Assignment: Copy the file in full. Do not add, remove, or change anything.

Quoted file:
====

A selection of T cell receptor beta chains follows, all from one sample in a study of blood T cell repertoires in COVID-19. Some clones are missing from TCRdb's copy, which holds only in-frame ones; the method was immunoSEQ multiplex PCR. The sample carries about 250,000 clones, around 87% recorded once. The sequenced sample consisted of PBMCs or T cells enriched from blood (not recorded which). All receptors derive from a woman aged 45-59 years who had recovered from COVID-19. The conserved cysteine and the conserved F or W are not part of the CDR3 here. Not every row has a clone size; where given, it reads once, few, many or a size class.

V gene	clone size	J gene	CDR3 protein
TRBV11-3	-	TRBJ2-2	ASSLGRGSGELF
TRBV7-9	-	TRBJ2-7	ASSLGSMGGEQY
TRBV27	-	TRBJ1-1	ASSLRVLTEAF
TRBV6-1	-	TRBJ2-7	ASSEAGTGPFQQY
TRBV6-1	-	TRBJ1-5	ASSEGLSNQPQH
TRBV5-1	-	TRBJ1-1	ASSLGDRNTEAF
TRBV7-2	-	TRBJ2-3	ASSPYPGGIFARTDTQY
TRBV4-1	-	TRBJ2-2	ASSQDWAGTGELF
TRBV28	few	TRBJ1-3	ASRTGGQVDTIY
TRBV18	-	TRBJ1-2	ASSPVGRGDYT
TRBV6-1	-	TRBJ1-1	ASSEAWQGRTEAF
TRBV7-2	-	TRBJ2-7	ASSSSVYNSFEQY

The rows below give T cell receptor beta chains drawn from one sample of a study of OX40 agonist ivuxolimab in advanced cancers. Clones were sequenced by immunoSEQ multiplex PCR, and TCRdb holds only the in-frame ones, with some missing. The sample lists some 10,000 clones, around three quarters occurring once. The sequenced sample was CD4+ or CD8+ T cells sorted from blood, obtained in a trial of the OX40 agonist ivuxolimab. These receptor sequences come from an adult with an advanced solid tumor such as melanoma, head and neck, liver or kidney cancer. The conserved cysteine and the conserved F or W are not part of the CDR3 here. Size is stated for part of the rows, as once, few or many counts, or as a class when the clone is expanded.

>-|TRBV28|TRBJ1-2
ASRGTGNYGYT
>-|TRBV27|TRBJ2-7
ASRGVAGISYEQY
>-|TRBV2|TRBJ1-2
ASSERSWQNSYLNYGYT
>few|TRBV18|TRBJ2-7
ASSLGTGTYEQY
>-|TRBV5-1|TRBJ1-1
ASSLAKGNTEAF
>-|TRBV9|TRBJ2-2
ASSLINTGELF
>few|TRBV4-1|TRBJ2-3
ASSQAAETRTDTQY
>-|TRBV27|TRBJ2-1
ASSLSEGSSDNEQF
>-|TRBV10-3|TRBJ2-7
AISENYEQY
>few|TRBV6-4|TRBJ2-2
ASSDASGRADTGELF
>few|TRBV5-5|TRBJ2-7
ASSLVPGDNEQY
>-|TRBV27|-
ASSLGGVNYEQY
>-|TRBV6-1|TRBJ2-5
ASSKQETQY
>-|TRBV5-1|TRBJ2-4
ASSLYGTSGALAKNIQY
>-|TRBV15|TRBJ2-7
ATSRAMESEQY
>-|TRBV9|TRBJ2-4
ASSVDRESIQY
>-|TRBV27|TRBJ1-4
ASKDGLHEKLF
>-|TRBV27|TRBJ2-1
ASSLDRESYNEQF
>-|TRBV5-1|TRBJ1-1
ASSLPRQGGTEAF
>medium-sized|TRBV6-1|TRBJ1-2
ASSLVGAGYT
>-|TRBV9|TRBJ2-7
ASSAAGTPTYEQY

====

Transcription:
A selection of T cell receptor beta chains follows, all from one sample in a study of blood T cell repertoires in COVID-19. Some clones are missing from TCRdb's copy, which holds only in-frame ones; the method was immunoSEQ multiplex PCR. The sample carries about 250,000 clones, around 87% recorded once. The sequenced sample consisted of PBMCs or T cells enriched from blood (not recorded which). All receptors derive from a woman aged 45-59 years who had recovered from COVID-19. The conserved cysteine and the conserved F or W are not part of the CDR3 here. Not every row has a clone size; where given, it reads once, few, many or a size class.

V gene	clone size	J gene	CDR3 protein
TRBV11-3	-	TRBJ2-2	ASSLGRGSGELF
TRBV7-9	-	TRBJ2-7	ASSLGSMGGEQY
TRBV27	-	TRBJ1-1	ASSLRVLTEAF
TRBV6-1	-	TRBJ2-7	ASSEAGTGPFQQY
TRBV6-1	-	TRBJ1-5	ASSEGLSNQPQH
TRBV5-1	-	TRBJ1-1	ASSLGDRNTEAF
TRBV7-2	-	TRBJ2-3	ASSPYPGGIFARTDTQY
TRBV4-1	-	TRBJ2-2	ASSQDWAGTGELF
TRBV28	few	TRBJ1-3	ASRTGGQVDTIY
TRBV18	-	TRBJ1-2	ASSPVGRGDYT
TRBV6-1	-	TRBJ1-1	ASSEAWQGRTEAF
TRBV7-2	-	TRBJ2-7	ASSSSVYNSFEQY

The rows below give T cell receptor beta chains drawn from one sample of a study of OX40 agonist ivuxolimab in advanced cancers. Clones were sequenced by immunoSEQ multiplex PCR, and TCRdb holds only the in-frame ones, with some missing. The sample lists some 10,000 clones, around three quarters occurring once. The sequenced sample was CD4+ or CD8+ T cells sorted from blood, obtained in a trial of the OX40 agonist ivuxolimab. These receptor sequences come from an adult with an advanced solid tumor such as melanoma, head and neck, liver or kidney cancer. The conserved cysteine and the conserved F or W are not part of the CDR3 here. Size is stated for part of the rows, as once, few or many counts, or as a class when the clone is expanded.

>-|TRBV28|TRBJ1-2
ASRGTGNYGYT
>-|TRBV27|TRBJ2-7
ASRGVAGISYEQY
>-|TRBV2|TRBJ1-2
ASSERSWQNSYLNYGYT
>few|TRBV18|TRBJ2-7
ASSLGTGTYEQY
>-|TRBV5-1|TRBJ1-1
ASSLAKGNTEAF
>-|TRBV9|TRBJ2-2
ASSLINTGELF
>few|TRBV4-1|TRBJ2-3
ASSQAAETRTDTQY
>-|TRBV27|TRBJ2-1
ASSLSEGSSDNEQF
>-|TRBV10-3|TRBJ2-7
AISENYEQY
>few|TRBV6-4|TRBJ2-2
ASSDASGRADTGELF
>few|TRBV5-5|TRBJ2-7
ASSLVPGDNEQY
>-|TRBV27|-
ASSLGGVNYEQY
>-|TRBV6-1|TRBJ2-5
ASSKQETQY
>-|TRBV5-1|TRBJ2-4
ASSLYGTSGALAKNIQY
>-|TRBV15|TRBJ2-7
ATSRAMESEQY
>-|TRBV9|TRBJ2-4
ASSVDRESIQY
>-|TRBV27|TRBJ1-4
ASKDGLHEKLF
>-|TRBV27|TRBJ2-1
ASSLDRESYNEQF
>-|TRBV5-1|TRBJ1-1
ASSLPRQGGTEAF
>medium-sized|TRBV6-1|TRBJ1-2
ASSLVGAGYT
>-|TRBV9|TRBJ2-7
ASSAAGTPTYEQY